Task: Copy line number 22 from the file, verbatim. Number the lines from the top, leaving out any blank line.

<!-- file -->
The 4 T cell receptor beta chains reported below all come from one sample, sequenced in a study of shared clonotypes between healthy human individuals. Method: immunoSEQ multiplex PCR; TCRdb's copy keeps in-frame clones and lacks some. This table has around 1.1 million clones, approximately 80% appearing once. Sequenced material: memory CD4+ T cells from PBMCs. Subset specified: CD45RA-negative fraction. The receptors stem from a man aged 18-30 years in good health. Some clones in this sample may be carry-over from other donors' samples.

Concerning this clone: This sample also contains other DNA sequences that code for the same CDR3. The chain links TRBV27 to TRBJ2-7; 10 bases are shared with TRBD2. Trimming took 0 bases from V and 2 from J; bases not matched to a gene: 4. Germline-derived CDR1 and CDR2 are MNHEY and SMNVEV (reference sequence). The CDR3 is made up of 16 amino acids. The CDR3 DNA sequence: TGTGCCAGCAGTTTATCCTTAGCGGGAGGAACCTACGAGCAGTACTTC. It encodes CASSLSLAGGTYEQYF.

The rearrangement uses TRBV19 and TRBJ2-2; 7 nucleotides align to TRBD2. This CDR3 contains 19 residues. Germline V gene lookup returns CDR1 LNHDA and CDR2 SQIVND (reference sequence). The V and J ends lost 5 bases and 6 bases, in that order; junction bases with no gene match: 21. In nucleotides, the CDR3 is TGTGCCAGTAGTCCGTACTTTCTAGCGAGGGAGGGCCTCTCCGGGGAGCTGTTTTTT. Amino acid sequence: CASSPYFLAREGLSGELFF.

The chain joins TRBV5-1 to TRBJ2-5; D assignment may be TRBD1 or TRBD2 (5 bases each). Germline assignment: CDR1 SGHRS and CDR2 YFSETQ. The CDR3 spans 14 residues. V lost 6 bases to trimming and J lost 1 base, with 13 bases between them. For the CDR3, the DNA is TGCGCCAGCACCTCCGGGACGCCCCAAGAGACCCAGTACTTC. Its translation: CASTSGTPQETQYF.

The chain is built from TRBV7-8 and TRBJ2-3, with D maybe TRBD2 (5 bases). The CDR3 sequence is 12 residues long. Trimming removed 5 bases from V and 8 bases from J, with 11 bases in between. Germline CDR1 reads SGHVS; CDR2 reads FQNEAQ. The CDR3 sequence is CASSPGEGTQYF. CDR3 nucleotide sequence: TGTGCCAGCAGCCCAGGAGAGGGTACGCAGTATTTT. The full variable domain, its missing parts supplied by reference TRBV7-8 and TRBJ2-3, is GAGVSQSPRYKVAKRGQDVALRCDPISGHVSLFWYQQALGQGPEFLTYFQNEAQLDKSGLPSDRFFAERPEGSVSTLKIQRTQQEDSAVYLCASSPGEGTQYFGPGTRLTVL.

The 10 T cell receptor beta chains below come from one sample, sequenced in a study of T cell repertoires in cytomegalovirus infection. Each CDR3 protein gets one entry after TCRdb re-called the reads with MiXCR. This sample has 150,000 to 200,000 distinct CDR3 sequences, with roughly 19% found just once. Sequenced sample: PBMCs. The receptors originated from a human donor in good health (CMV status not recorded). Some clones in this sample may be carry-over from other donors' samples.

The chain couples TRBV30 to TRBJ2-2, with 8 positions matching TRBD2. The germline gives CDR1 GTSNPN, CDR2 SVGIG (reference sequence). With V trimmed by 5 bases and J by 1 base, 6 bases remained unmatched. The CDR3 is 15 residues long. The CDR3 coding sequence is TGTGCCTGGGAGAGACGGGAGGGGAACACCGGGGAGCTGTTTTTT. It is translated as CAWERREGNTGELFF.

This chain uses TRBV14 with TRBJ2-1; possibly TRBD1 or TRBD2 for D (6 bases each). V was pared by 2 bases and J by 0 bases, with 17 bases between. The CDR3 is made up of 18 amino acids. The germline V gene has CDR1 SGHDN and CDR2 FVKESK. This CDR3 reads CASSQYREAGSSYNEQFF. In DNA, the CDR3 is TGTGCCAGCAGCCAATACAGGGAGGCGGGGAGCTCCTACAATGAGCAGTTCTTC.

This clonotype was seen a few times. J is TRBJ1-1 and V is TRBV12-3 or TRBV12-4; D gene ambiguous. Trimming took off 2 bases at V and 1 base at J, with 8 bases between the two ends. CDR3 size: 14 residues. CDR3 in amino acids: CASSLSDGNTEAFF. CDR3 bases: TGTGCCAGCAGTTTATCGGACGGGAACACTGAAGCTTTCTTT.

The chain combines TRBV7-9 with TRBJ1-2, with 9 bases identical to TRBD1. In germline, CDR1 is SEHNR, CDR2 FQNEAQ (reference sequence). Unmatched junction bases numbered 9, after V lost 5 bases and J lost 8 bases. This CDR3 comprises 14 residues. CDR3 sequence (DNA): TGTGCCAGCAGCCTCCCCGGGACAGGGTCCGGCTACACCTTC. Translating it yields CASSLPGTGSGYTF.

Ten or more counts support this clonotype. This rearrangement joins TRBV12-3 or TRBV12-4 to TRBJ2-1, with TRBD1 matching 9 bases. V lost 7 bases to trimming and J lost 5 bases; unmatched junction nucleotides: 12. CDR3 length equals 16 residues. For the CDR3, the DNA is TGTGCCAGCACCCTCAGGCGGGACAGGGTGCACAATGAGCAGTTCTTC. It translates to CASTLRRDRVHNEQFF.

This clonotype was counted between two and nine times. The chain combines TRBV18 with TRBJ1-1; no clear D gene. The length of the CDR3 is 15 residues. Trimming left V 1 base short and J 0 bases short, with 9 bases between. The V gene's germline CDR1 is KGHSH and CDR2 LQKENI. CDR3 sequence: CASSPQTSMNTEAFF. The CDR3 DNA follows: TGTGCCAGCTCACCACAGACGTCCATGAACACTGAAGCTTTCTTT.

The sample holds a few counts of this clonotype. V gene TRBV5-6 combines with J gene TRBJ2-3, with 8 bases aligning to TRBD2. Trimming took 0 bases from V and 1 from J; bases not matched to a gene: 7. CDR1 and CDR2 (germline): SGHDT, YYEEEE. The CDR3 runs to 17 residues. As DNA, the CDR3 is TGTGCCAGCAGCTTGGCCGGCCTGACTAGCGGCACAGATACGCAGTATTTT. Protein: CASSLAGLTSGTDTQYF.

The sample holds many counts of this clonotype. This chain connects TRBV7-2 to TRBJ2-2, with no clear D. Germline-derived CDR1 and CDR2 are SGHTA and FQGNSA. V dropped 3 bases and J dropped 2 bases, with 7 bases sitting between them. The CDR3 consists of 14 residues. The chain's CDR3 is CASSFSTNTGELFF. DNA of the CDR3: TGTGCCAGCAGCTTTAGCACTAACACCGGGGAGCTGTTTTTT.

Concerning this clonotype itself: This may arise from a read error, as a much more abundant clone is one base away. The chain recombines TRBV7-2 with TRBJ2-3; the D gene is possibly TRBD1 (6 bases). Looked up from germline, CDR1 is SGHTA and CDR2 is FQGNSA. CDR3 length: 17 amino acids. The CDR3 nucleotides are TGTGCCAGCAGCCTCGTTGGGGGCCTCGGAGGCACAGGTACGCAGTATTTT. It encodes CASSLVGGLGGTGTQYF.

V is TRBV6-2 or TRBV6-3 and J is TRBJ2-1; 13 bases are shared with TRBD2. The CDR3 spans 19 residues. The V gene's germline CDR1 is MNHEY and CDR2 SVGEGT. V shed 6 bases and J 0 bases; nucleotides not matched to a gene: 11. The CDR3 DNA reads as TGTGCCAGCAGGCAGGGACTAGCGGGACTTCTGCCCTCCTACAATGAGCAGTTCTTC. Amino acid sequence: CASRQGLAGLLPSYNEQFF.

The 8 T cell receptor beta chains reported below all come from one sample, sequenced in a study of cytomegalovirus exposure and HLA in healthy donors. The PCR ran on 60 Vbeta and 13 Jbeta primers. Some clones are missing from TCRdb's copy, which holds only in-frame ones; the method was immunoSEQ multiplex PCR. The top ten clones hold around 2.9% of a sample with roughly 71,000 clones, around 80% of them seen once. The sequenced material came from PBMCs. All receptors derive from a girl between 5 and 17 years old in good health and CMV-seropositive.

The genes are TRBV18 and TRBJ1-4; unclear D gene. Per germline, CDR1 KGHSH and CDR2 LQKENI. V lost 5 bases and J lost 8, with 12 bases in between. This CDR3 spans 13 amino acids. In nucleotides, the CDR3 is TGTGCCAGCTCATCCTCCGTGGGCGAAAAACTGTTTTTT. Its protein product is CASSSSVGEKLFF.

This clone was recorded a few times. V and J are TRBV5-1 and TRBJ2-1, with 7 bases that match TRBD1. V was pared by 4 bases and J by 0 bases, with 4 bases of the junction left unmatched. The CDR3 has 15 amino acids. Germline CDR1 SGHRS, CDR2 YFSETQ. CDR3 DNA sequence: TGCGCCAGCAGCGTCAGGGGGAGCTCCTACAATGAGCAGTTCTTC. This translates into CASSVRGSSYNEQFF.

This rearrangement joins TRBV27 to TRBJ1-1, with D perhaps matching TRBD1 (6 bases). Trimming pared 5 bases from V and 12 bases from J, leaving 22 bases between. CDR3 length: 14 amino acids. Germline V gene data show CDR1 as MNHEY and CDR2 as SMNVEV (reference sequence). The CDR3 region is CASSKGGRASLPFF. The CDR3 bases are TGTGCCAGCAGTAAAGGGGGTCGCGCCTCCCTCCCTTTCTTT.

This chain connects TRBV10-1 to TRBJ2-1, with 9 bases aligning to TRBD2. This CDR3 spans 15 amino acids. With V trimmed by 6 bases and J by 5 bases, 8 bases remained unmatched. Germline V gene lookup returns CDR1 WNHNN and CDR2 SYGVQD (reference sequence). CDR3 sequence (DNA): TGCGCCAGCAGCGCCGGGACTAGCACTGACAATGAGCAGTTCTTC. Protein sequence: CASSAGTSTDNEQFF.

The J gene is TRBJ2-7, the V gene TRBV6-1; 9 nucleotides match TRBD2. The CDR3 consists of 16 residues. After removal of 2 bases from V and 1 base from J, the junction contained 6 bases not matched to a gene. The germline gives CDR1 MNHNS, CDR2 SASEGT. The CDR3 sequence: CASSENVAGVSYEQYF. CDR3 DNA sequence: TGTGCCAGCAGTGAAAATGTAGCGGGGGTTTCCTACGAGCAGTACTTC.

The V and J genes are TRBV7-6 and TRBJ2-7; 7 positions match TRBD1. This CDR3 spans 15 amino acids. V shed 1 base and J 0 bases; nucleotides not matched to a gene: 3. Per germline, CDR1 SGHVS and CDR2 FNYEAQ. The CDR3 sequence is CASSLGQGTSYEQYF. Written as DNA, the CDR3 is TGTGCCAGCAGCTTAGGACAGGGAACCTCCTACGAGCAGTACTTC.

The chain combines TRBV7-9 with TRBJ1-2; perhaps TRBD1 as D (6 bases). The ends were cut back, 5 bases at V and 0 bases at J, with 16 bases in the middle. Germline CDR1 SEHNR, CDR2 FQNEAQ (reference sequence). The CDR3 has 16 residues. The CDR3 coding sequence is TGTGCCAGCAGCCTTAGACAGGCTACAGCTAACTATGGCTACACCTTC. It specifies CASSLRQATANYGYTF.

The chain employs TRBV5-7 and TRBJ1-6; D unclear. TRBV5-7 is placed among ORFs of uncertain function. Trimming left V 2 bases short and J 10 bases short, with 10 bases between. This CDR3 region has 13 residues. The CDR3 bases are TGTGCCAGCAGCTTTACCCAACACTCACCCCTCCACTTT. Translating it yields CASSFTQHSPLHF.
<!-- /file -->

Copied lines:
The J gene is TRBJ2-7, the V gene TRBV6-1; 9 nucleotides match TRBD2. The CDR3 consists of 16 residues. After removal of 2 bases from V and 1 base from J, the junction contained 6 bases not matched to a gene. The germline gives CDR1 MNHNS, CDR2 SASEGT. The CDR3 sequence: CASSENVAGVSYEQYF. CDR3 DNA sequence: TGTGCCAGCAGTGAAAATGTAGCGGGGGTTTCCTACGAGCAGTACTTC.